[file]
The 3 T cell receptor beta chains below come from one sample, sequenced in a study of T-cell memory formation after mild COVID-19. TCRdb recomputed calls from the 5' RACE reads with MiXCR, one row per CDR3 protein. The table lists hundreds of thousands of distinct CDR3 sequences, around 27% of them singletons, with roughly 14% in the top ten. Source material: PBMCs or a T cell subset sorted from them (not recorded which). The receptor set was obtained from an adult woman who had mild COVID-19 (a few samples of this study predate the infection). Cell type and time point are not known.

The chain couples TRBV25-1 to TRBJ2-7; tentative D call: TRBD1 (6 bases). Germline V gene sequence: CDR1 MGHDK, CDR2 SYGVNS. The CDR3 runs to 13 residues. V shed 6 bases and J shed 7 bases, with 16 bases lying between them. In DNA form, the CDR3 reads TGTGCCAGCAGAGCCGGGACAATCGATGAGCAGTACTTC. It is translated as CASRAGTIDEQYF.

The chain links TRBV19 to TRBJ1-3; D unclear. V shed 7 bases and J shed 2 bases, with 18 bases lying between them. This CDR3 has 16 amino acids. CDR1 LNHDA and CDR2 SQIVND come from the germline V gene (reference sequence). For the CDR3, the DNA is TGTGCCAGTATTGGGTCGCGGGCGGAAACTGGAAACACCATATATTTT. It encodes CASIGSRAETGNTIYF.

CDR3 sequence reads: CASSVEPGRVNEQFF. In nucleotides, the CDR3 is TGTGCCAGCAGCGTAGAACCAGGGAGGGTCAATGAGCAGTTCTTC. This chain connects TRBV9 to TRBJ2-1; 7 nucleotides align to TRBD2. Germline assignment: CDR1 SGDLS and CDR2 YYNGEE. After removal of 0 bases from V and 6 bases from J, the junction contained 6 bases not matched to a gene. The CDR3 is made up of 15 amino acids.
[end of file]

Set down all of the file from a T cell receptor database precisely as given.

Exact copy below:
The 3 T cell receptor beta chains below come from one sample, sequenced in a study of T-cell memory formation after mild COVID-19. TCRdb recomputed calls from the 5' RACE reads with MiXCR, one row per CDR3 protein. The table lists hundreds of thousands of distinct CDR3 sequences, around 27% of them singletons, with roughly 14% in the top ten. Source material: PBMCs or a T cell subset sorted from them (not recorded which). The receptor set was obtained from an adult woman who had mild COVID-19 (a few samples of this study predate the infection). Cell type and time point are not known.

The chain couples TRBV25-1 to TRBJ2-7; tentative D call: TRBD1 (6 bases). Germline V gene sequence: CDR1 MGHDK, CDR2 SYGVNS. The CDR3 runs to 13 residues. V shed 6 bases and J shed 7 bases, with 16 bases lying between them. In DNA form, the CDR3 reads TGTGCCAGCAGAGCCGGGACAATCGATGAGCAGTACTTC. It is translated as CASRAGTIDEQYF.

The chain links TRBV19 to TRBJ1-3; D unclear. V shed 7 bases and J shed 2 bases, with 18 bases lying between them. This CDR3 has 16 amino acids. CDR1 LNHDA and CDR2 SQIVND come from the germline V gene (reference sequence). For the CDR3, the DNA is TGTGCCAGTATTGGGTCGCGGGCGGAAACTGGAAACACCATATATTTT. It encodes CASIGSRAETGNTIYF.

CDR3 sequence reads: CASSVEPGRVNEQFF. In nucleotides, the CDR3 is TGTGCCAGCAGCGTAGAACCAGGGAGGGTCAATGAGCAGTTCTTC. This chain connects TRBV9 to TRBJ2-1; 7 nucleotides align to TRBD2. Germline assignment: CDR1 SGDLS and CDR2 YYNGEE. After removal of 0 bases from V and 6 bases from J, the junction contained 6 bases not matched to a gene. The CDR3 is made up of 15 amino acids.